I’m starting to get the hang of this work business again but it’s not easy. In fact as the new year dawned I wondered if I would be able to do it at all. I had some time off and without the pressure of having to front up at work to service my usual deadlines I was lost.
At one stage over the silly season I couldn’t even remember what day it was. Brisbane City Council can verify this because I rang them in high dudgeon one day complaining that they hadn’t taken my bin away. I got home and found it sitting there thinking all the other bins had been emptied because mine was the only one still out.
The problem was it was a Tuesday morning and the garbage truck comes on a Wednesday. I did ring council back later and I told them I was an idiot but I think they already knew that.
Lots of people go away over the silly season but we stayed home and the neighbourhood was dead as a doornail. I swear I looked out at the street at one stage and saw tumbleweed go by. This exacerbated the general feeling of entropy that engulfed our household, a place where the days all seemed the same and time ceased to mean much.
I became the human version of a blancmange and started to find that most mornings I could barely lift my head off the pillow.
“How did I ever go to work?’ I asked. It was a rhetorical question of course but I did wonder. I also wondered how I would ever go to work again. Thinking back I realised I had a very busy and productive 2016 but who exactly was that dervish who cranked out story after story for months on end? Now here I was spending most of the day prone, watching Foxtel, barely able to bring myself to scribble even a meagre shopping list.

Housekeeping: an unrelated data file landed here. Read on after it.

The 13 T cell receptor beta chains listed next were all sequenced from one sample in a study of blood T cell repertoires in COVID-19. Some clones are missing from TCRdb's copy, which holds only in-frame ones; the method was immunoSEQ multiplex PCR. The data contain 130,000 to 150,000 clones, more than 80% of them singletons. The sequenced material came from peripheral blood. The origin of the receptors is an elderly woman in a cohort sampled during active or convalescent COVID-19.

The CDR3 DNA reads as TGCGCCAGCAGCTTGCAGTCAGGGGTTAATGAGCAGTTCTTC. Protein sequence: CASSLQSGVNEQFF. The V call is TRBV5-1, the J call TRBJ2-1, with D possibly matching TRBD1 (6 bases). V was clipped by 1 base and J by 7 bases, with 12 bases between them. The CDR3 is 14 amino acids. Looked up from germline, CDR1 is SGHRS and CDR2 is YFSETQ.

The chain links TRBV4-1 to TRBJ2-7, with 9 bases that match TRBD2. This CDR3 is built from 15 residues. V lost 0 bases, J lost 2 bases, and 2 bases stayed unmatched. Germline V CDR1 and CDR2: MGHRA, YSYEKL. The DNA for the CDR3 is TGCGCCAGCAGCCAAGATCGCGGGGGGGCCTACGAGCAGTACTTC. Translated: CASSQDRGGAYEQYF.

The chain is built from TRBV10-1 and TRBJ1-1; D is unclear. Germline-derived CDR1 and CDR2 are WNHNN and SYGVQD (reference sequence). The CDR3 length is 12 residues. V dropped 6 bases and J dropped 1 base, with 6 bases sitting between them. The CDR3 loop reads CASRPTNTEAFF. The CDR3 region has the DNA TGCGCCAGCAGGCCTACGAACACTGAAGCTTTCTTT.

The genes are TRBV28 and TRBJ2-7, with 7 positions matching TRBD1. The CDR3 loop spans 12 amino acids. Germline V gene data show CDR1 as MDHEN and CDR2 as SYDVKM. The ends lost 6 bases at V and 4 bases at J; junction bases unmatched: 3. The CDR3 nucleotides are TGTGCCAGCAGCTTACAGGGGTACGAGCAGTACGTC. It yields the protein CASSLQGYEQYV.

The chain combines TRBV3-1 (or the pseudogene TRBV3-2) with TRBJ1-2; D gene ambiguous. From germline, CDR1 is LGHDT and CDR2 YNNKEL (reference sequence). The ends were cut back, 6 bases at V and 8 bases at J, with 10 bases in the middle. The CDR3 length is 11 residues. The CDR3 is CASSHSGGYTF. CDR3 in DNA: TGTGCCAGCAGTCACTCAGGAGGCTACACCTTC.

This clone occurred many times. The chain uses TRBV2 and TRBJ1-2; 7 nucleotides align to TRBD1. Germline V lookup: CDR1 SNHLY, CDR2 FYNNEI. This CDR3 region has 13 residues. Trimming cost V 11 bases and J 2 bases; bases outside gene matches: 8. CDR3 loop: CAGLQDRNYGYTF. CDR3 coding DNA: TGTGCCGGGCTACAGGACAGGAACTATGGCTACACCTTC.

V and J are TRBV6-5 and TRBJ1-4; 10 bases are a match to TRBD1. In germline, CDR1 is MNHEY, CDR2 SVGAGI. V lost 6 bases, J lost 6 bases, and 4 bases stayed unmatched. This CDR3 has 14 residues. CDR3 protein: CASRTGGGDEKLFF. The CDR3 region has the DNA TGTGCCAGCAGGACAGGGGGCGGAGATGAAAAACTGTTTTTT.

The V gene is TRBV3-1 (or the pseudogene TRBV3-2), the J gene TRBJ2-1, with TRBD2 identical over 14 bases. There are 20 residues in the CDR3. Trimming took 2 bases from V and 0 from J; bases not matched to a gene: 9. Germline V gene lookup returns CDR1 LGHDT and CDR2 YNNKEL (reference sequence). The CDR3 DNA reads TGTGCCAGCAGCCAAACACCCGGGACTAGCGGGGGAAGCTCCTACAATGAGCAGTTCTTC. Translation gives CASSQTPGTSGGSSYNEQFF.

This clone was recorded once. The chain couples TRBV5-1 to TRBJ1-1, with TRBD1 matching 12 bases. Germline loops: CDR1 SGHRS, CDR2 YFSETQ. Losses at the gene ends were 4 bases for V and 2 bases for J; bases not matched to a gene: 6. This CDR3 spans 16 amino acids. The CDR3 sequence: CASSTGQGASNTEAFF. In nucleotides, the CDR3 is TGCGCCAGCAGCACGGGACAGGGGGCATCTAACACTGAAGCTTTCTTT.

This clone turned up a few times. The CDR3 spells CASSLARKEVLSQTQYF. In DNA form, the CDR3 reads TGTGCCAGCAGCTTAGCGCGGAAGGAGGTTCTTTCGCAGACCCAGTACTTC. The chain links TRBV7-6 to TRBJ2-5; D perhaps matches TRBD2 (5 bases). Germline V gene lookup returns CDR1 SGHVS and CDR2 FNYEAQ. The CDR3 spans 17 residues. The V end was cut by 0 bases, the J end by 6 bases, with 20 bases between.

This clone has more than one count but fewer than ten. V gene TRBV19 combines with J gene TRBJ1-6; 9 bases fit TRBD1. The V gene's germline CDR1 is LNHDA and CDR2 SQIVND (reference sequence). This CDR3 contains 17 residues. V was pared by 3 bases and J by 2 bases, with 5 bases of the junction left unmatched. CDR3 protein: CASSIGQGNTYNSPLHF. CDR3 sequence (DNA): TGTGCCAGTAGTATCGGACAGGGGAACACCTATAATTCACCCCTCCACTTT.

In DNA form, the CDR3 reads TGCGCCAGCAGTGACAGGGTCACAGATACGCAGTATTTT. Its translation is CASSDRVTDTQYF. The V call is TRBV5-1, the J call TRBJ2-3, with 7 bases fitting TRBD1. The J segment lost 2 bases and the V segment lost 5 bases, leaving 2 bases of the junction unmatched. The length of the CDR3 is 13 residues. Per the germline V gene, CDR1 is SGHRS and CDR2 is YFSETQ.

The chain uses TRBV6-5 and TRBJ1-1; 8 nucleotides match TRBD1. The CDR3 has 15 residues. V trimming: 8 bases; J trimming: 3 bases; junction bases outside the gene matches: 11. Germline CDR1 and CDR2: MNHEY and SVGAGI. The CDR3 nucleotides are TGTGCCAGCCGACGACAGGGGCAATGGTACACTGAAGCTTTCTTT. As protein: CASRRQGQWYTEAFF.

In the end I began to yearn for some sort of structure to my life because I’m the sort of person who needs structure and discipline. I know people who have retired but the thought horrifies me. I need to go to work, to have things expected of me, for my own good and the good of the community as a whole.
Those mornings over the holidays when I didn’t have to go to work were nice at first but eventually it all became too hard. It’s not easy doing nothing.
“Are you getting up?” my wife would ask me each morning and I would moan: ”Why should I?”
But now I’m back at work and while I’m still not exactly leaping out of bed in the morning (I’ve never been a morning person) I’m happy to be back in the saddle. I may end up being the guy who works until he is 90. I’m not sure if that’s a promise or a threat. Maybe both.